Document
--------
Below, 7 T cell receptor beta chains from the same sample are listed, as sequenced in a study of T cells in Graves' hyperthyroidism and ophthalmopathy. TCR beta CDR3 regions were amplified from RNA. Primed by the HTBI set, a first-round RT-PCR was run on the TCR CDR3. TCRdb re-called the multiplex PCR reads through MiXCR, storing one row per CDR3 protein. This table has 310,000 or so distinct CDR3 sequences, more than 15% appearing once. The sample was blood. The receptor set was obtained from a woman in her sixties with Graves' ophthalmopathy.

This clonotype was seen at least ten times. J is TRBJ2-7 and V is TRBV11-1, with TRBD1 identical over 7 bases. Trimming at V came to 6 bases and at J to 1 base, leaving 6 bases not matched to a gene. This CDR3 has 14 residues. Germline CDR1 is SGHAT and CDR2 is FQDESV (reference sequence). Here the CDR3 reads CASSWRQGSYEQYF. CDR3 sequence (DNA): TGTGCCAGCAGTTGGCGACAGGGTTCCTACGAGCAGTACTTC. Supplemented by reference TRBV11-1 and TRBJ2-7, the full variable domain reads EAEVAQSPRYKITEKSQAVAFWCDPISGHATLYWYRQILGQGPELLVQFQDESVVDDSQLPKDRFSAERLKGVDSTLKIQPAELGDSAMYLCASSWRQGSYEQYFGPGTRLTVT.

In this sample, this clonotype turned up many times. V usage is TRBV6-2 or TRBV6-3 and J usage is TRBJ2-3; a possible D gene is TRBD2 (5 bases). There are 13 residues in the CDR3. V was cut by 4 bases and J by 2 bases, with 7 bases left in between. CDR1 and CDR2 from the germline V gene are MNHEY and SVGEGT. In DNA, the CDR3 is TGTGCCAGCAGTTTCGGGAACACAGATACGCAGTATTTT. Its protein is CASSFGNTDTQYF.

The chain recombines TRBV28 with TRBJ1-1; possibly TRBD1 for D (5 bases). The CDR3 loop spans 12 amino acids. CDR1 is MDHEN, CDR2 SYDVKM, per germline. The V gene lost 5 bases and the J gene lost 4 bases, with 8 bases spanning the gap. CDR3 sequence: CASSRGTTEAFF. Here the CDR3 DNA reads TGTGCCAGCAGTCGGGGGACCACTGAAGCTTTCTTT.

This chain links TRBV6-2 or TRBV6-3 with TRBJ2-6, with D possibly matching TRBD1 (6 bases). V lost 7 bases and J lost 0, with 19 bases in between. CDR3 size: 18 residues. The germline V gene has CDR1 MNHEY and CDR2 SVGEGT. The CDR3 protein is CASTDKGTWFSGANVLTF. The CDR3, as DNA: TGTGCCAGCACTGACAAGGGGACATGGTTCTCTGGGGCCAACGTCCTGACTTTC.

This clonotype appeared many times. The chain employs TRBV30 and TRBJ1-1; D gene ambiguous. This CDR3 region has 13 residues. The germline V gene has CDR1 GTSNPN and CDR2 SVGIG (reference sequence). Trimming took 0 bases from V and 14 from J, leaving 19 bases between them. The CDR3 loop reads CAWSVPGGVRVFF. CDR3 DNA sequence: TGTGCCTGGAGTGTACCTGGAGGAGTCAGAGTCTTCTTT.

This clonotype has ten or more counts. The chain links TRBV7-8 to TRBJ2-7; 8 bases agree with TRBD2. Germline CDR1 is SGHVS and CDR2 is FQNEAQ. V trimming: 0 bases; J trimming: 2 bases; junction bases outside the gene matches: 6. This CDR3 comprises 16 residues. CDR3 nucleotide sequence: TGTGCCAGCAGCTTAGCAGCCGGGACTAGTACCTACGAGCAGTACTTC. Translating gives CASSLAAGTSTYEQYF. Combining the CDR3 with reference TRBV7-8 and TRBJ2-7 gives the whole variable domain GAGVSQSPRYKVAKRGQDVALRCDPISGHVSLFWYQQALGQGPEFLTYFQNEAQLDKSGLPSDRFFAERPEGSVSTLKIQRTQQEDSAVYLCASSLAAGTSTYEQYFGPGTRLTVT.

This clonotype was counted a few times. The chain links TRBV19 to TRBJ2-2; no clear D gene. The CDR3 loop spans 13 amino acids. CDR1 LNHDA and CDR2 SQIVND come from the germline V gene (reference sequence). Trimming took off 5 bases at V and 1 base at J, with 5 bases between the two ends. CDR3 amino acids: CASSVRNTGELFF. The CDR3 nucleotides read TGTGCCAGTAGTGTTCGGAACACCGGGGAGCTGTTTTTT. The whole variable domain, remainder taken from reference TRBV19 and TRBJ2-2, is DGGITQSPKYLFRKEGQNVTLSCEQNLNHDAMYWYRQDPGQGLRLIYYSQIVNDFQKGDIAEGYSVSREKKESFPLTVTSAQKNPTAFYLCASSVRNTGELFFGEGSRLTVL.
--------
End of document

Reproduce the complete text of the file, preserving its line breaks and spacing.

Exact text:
Below, 7 T cell receptor beta chains from the same sample are listed, as sequenced in a study of T cells in Graves' hyperthyroidism and ophthalmopathy. TCR beta CDR3 regions were amplified from RNA. Primed by the HTBI set, a first-round RT-PCR was run on the TCR CDR3. TCRdb re-called the multiplex PCR reads through MiXCR, storing one row per CDR3 protein. This table has 310,000 or so distinct CDR3 sequences, more than 15% appearing once. The sample was blood. The receptor set was obtained from a woman in her sixties with Graves' ophthalmopathy.

This clonotype was seen at least ten times. J is TRBJ2-7 and V is TRBV11-1, with TRBD1 identical over 7 bases. Trimming at V came to 6 bases and at J to 1 base, leaving 6 bases not matched to a gene. This CDR3 has 14 residues. Germline CDR1 is SGHAT and CDR2 is FQDESV (reference sequence). Here the CDR3 reads CASSWRQGSYEQYF. CDR3 sequence (DNA): TGTGCCAGCAGTTGGCGACAGGGTTCCTACGAGCAGTACTTC. Supplemented by reference TRBV11-1 and TRBJ2-7, the full variable domain reads EAEVAQSPRYKITEKSQAVAFWCDPISGHATLYWYRQILGQGPELLVQFQDESVVDDSQLPKDRFSAERLKGVDSTLKIQPAELGDSAMYLCASSWRQGSYEQYFGPGTRLTVT.

In this sample, this clonotype turned up many times. V usage is TRBV6-2 or TRBV6-3 and J usage is TRBJ2-3; a possible D gene is TRBD2 (5 bases). There are 13 residues in the CDR3. V was cut by 4 bases and J by 2 bases, with 7 bases left in between. CDR1 and CDR2 from the germline V gene are MNHEY and SVGEGT. In DNA, the CDR3 is TGTGCCAGCAGTTTCGGGAACACAGATACGCAGTATTTT. Its protein is CASSFGNTDTQYF.

The chain recombines TRBV28 with TRBJ1-1; possibly TRBD1 for D (5 bases). The CDR3 loop spans 12 amino acids. CDR1 is MDHEN, CDR2 SYDVKM, per germline. The V gene lost 5 bases and the J gene lost 4 bases, with 8 bases spanning the gap. CDR3 sequence: CASSRGTTEAFF. Here the CDR3 DNA reads TGTGCCAGCAGTCGGGGGACCACTGAAGCTTTCTTT.

This chain links TRBV6-2 or TRBV6-3 with TRBJ2-6, with D possibly matching TRBD1 (6 bases). V lost 7 bases and J lost 0, with 19 bases in between. CDR3 size: 18 residues. The germline V gene has CDR1 MNHEY and CDR2 SVGEGT. The CDR3 protein is CASTDKGTWFSGANVLTF. The CDR3, as DNA: TGTGCCAGCACTGACAAGGGGACATGGTTCTCTGGGGCCAACGTCCTGACTTTC.

This clonotype appeared many times. The chain employs TRBV30 and TRBJ1-1; D gene ambiguous. This CDR3 region has 13 residues. The germline V gene has CDR1 GTSNPN and CDR2 SVGIG (reference sequence). Trimming took 0 bases from V and 14 from J, leaving 19 bases between them. The CDR3 loop reads CAWSVPGGVRVFF. CDR3 DNA sequence: TGTGCCTGGAGTGTACCTGGAGGAGTCAGAGTCTTCTTT.

This clonotype has ten or more counts. The chain links TRBV7-8 to TRBJ2-7; 8 bases agree with TRBD2. Germline CDR1 is SGHVS and CDR2 is FQNEAQ. V trimming: 0 bases; J trimming: 2 bases; junction bases outside the gene matches: 6. This CDR3 comprises 16 residues. CDR3 nucleotide sequence: TGTGCCAGCAGCTTAGCAGCCGGGACTAGTACCTACGAGCAGTACTTC. Translating gives CASSLAAGTSTYEQYF. Combining the CDR3 with reference TRBV7-8 and TRBJ2-7 gives the whole variable domain GAGVSQSPRYKVAKRGQDVALRCDPISGHVSLFWYQQALGQGPEFLTYFQNEAQLDKSGLPSDRFFAERPEGSVSTLKIQRTQQEDSAVYLCASSLAAGTSTYEQYFGPGTRLTVT.

This clonotype was counted a few times. The chain links TRBV19 to TRBJ2-2; no clear D gene. The CDR3 loop spans 13 amino acids. CDR1 LNHDA and CDR2 SQIVND come from the germline V gene (reference sequence). Trimming took off 5 bases at V and 1 base at J, with 5 bases between the two ends. CDR3 amino acids: CASSVRNTGELFF. The CDR3 nucleotides read TGTGCCAGTAGTGTTCGGAACACCGGGGAGCTGTTTTTT. The whole variable domain, remainder taken from reference TRBV19 and TRBJ2-2, is DGGITQSPKYLFRKEGQNVTLSCEQNLNHDAMYWYRQDPGQGLRLIYYSQIVNDFQKGDIAEGYSVSREKKESFPLTVTSAQKNPTAFYLCASSVRNTGELFFGEGSRLTVL.